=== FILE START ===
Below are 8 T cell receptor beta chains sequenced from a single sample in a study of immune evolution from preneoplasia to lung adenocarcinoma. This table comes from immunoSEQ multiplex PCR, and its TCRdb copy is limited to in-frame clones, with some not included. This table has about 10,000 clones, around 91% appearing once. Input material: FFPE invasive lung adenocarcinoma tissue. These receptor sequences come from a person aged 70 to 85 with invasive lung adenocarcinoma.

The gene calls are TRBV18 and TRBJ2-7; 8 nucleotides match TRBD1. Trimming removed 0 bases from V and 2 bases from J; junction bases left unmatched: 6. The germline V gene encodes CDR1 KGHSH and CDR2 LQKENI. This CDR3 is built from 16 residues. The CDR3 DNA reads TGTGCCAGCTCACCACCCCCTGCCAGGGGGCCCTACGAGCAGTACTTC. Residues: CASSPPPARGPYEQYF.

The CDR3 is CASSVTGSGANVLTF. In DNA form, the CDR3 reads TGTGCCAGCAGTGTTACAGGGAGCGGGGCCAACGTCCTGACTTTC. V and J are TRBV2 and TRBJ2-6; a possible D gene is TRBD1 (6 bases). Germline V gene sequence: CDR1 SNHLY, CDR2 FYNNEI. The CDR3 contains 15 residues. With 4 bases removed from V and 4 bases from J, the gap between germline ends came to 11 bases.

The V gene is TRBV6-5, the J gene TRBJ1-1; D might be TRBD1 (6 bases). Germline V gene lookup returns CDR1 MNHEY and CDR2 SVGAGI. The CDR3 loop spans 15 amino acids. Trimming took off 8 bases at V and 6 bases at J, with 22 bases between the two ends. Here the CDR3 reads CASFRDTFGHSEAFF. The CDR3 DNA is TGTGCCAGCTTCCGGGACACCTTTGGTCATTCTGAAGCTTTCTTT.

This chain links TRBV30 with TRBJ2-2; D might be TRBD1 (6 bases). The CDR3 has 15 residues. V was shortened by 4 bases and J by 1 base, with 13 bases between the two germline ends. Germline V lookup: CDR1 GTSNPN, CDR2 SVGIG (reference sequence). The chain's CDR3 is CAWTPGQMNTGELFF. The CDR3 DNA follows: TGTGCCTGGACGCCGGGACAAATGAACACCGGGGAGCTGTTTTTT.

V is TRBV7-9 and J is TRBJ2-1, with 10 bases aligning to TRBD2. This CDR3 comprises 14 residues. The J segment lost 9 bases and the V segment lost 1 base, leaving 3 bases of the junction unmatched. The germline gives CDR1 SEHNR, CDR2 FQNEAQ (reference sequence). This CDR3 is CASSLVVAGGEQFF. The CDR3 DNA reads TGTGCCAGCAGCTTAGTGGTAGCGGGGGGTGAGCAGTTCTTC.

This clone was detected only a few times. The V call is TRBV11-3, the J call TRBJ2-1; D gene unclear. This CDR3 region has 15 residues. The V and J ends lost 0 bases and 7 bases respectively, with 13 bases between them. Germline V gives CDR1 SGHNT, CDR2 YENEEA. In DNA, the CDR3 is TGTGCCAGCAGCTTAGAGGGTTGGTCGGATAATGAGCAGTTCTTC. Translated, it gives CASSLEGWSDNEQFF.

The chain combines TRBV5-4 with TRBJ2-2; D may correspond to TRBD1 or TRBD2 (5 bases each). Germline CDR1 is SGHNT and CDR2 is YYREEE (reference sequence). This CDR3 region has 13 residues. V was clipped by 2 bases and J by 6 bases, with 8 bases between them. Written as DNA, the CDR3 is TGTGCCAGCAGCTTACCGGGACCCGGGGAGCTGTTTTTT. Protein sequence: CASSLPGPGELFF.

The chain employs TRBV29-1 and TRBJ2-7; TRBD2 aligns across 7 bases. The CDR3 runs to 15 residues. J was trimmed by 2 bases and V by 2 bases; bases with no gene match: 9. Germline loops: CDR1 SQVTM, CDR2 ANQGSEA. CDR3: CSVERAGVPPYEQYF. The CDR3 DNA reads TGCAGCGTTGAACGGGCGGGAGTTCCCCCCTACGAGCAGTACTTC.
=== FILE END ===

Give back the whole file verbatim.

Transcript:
Below are 8 T cell receptor beta chains sequenced from a single sample in a study of immune evolution from preneoplasia to lung adenocarcinoma. This table comes from immunoSEQ multiplex PCR, and its TCRdb copy is limited to in-frame clones, with some not included. This table has about 10,000 clones, around 91% appearing once. Input material: FFPE invasive lung adenocarcinoma tissue. These receptor sequences come from a person aged 70 to 85 with invasive lung adenocarcinoma.

The gene calls are TRBV18 and TRBJ2-7; 8 nucleotides match TRBD1. Trimming removed 0 bases from V and 2 bases from J; junction bases left unmatched: 6. The germline V gene encodes CDR1 KGHSH and CDR2 LQKENI. This CDR3 is built from 16 residues. The CDR3 DNA reads TGTGCCAGCTCACCACCCCCTGCCAGGGGGCCCTACGAGCAGTACTTC. Residues: CASSPPPARGPYEQYF.

The CDR3 is CASSVTGSGANVLTF. In DNA form, the CDR3 reads TGTGCCAGCAGTGTTACAGGGAGCGGGGCCAACGTCCTGACTTTC. V and J are TRBV2 and TRBJ2-6; a possible D gene is TRBD1 (6 bases). Germline V gene sequence: CDR1 SNHLY, CDR2 FYNNEI. The CDR3 contains 15 residues. With 4 bases removed from V and 4 bases from J, the gap between germline ends came to 11 bases.

The V gene is TRBV6-5, the J gene TRBJ1-1; D might be TRBD1 (6 bases). Germline V gene lookup returns CDR1 MNHEY and CDR2 SVGAGI. The CDR3 loop spans 15 amino acids. Trimming took off 8 bases at V and 6 bases at J, with 22 bases between the two ends. Here the CDR3 reads CASFRDTFGHSEAFF. The CDR3 DNA is TGTGCCAGCTTCCGGGACACCTTTGGTCATTCTGAAGCTTTCTTT.

This chain links TRBV30 with TRBJ2-2; D might be TRBD1 (6 bases). The CDR3 has 15 residues. V was shortened by 4 bases and J by 1 base, with 13 bases between the two germline ends. Germline V lookup: CDR1 GTSNPN, CDR2 SVGIG (reference sequence). The chain's CDR3 is CAWTPGQMNTGELFF. The CDR3 DNA follows: TGTGCCTGGACGCCGGGACAAATGAACACCGGGGAGCTGTTTTTT.

V is TRBV7-9 and J is TRBJ2-1, with 10 bases aligning to TRBD2. This CDR3 comprises 14 residues. The J segment lost 9 bases and the V segment lost 1 base, leaving 3 bases of the junction unmatched. The germline gives CDR1 SEHNR, CDR2 FQNEAQ (reference sequence). This CDR3 is CASSLVVAGGEQFF. The CDR3 DNA reads TGTGCCAGCAGCTTAGTGGTAGCGGGGGGTGAGCAGTTCTTC.

This clone was detected only a few times. The V call is TRBV11-3, the J call TRBJ2-1; D gene unclear. This CDR3 region has 15 residues. The V and J ends lost 0 bases and 7 bases respectively, with 13 bases between them. Germline V gives CDR1 SGHNT, CDR2 YENEEA. In DNA, the CDR3 is TGTGCCAGCAGCTTAGAGGGTTGGTCGGATAATGAGCAGTTCTTC. Translated, it gives CASSLEGWSDNEQFF.

The chain combines TRBV5-4 with TRBJ2-2; D may correspond to TRBD1 or TRBD2 (5 bases each). Germline CDR1 is SGHNT and CDR2 is YYREEE (reference sequence). This CDR3 region has 13 residues. V was clipped by 2 bases and J by 6 bases, with 8 bases between them. Written as DNA, the CDR3 is TGTGCCAGCAGCTTACCGGGACCCGGGGAGCTGTTTTTT. Protein sequence: CASSLPGPGELFF.

The chain employs TRBV29-1 and TRBJ2-7; TRBD2 aligns across 7 bases. The CDR3 runs to 15 residues. J was trimmed by 2 bases and V by 2 bases; bases with no gene match: 9. Germline loops: CDR1 SQVTM, CDR2 ANQGSEA. CDR3: CSVERAGVPPYEQYF. The CDR3 DNA reads TGCAGCGTTGAACGGGCGGGAGTTCCCCCCTACGAGCAGTACTTC.